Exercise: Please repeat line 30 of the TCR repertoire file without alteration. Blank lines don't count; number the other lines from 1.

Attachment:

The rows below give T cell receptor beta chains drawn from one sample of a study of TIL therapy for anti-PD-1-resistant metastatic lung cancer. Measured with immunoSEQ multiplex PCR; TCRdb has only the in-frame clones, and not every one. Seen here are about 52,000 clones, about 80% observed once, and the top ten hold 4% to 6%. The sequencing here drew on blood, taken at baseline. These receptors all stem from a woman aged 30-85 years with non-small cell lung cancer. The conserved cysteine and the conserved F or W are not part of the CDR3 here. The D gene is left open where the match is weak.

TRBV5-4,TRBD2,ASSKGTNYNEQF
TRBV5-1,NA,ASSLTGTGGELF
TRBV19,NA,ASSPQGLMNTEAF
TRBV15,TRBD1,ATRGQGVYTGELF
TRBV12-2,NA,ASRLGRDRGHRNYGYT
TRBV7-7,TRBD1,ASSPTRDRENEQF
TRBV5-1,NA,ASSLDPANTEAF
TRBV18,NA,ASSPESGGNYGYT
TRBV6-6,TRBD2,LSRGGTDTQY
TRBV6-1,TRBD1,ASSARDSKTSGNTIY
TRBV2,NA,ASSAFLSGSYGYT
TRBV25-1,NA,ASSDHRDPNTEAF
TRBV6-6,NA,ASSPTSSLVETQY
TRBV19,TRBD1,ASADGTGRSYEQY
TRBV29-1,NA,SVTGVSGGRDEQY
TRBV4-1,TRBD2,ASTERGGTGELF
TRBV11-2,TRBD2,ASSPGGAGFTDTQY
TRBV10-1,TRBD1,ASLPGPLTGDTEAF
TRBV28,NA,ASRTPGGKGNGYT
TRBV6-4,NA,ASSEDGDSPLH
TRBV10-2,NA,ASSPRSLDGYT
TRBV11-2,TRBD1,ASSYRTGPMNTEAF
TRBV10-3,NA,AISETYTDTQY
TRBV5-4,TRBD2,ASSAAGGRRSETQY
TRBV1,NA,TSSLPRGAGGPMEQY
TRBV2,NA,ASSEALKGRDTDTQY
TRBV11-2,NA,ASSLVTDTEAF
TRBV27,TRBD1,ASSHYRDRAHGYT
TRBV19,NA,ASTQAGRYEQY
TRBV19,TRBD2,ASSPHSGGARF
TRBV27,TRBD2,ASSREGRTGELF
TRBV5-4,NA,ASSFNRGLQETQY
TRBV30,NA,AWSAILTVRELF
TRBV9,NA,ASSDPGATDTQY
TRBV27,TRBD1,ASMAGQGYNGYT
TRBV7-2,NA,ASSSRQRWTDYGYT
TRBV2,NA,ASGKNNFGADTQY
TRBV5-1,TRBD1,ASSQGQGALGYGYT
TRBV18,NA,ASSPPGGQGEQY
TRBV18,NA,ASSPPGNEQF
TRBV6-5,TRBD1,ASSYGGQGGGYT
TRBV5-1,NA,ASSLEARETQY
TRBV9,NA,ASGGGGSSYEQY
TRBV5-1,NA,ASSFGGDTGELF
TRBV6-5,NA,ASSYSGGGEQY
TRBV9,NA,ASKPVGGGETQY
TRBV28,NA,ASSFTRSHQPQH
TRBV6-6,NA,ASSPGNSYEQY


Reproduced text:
TRBV19,NA,ASTQAGRYEQY